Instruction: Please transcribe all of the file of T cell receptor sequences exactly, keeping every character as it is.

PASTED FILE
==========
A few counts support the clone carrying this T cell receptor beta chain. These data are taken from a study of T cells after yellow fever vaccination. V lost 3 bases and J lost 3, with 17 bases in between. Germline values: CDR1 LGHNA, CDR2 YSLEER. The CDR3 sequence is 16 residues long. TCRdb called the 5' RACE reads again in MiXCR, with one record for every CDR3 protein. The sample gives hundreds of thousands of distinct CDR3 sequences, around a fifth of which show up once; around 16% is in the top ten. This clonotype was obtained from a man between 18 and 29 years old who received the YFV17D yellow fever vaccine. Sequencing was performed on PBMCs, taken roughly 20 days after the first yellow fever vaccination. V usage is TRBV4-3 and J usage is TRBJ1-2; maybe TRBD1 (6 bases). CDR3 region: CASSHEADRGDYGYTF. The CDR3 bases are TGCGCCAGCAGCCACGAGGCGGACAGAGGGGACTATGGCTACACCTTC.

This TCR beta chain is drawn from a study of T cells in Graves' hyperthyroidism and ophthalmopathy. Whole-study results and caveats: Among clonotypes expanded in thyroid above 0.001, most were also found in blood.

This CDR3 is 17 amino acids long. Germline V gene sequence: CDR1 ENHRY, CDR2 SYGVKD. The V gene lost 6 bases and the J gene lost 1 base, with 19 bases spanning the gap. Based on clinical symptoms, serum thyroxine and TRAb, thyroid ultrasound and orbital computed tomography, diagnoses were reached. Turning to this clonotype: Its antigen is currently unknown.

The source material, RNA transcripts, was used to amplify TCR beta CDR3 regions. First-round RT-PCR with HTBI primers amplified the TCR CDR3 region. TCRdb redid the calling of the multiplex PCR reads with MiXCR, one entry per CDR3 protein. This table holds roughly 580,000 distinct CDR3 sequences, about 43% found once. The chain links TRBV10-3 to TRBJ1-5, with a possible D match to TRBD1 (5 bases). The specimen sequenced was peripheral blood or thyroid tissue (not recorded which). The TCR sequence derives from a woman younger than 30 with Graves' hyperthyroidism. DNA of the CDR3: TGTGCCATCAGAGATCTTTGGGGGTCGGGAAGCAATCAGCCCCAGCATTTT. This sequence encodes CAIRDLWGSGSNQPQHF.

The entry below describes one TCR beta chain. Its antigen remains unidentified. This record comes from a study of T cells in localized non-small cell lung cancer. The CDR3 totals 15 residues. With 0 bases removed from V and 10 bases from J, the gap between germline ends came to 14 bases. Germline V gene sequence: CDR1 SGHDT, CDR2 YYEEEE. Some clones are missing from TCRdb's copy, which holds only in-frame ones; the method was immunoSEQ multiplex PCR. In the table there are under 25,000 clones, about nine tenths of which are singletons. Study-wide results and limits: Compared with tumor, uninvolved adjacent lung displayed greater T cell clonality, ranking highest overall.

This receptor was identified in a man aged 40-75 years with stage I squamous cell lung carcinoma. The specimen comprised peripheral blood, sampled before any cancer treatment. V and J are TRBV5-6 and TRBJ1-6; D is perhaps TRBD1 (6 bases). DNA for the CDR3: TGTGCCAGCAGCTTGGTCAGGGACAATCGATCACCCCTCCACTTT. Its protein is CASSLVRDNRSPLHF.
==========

A few counts support the clone carrying this T cell receptor beta chain. These data are taken from a study of T cells after yellow fever vaccination. V lost 3 bases and J lost 3, with 17 bases in between. Germline values: CDR1 LGHNA, CDR2 YSLEER. The CDR3 sequence is 16 residues long. TCRdb called the 5' RACE reads again in MiXCR, with one record for every CDR3 protein. The sample gives hundreds of thousands of distinct CDR3 sequences, around a fifth of which show up once; around 16% is in the top ten. This clonotype was obtained from a man between 18 and 29 years old who received the YFV17D yellow fever vaccine. Sequencing was performed on PBMCs, taken roughly 20 days after the first yellow fever vaccination. V usage is TRBV4-3 and J usage is TRBJ1-2; maybe TRBD1 (6 bases). CDR3 region: CASSHEADRGDYGYTF. The CDR3 bases are TGCGCCAGCAGCCACGAGGCGGACAGAGGGGACTATGGCTACACCTTC.

This TCR beta chain is drawn from a study of T cells in Graves' hyperthyroidism and ophthalmopathy. Whole-study results and caveats: Among clonotypes expanded in thyroid above 0.001, most were also found in blood.

This CDR3 is 17 amino acids long. Germline V gene sequence: CDR1 ENHRY, CDR2 SYGVKD. The V gene lost 6 bases and the J gene lost 1 base, with 19 bases spanning the gap. Based on clinical symptoms, serum thyroxine and TRAb, thyroid ultrasound and orbital computed tomography, diagnoses were reached. Turning to this clonotype: Its antigen is currently unknown.

The source material, RNA transcripts, was used to amplify TCR beta CDR3 regions. First-round RT-PCR with HTBI primers amplified the TCR CDR3 region. TCRdb redid the calling of the multiplex PCR reads with MiXCR, one entry per CDR3 protein. This table holds roughly 580,000 distinct CDR3 sequences, about 43% found once. The chain links TRBV10-3 to TRBJ1-5, with a possible D match to TRBD1 (5 bases). The specimen sequenced was peripheral blood or thyroid tissue (not recorded which). The TCR sequence derives from a woman younger than 30 with Graves' hyperthyroidism. DNA of the CDR3: TGTGCCATCAGAGATCTTTGGGGGTCGGGAAGCAATCAGCCCCAGCATTTT. This sequence encodes CAIRDLWGSGSNQPQHF.

The entry below describes one TCR beta chain. Its antigen remains unidentified. This record comes from a study of T cells in localized non-small cell lung cancer. The CDR3 totals 15 residues. With 0 bases removed from V and 10 bases from J, the gap between germline ends came to 14 bases. Germline V gene sequence: CDR1 SGHDT, CDR2 YYEEEE. Some clones are missing from TCRdb's copy, which holds only in-frame ones; the method was immunoSEQ multiplex PCR. In the table there are under 25,000 clones, about nine tenths of which are singletons. Study-wide results and limits: Compared with tumor, uninvolved adjacent lung displayed greater T cell clonality, ranking highest overall.

This receptor was identified in a man aged 40-75 years with stage I squamous cell lung carcinoma. The specimen comprised peripheral blood, sampled before any cancer treatment. V and J are TRBV5-6 and TRBJ1-6; D is perhaps TRBD1 (6 bases). DNA for the CDR3: TGTGCCAGCAGCTTGGTCAGGGACAATCGATCACCCCTCCACTTT. Its protein is CASSLVRDNRSPLHF.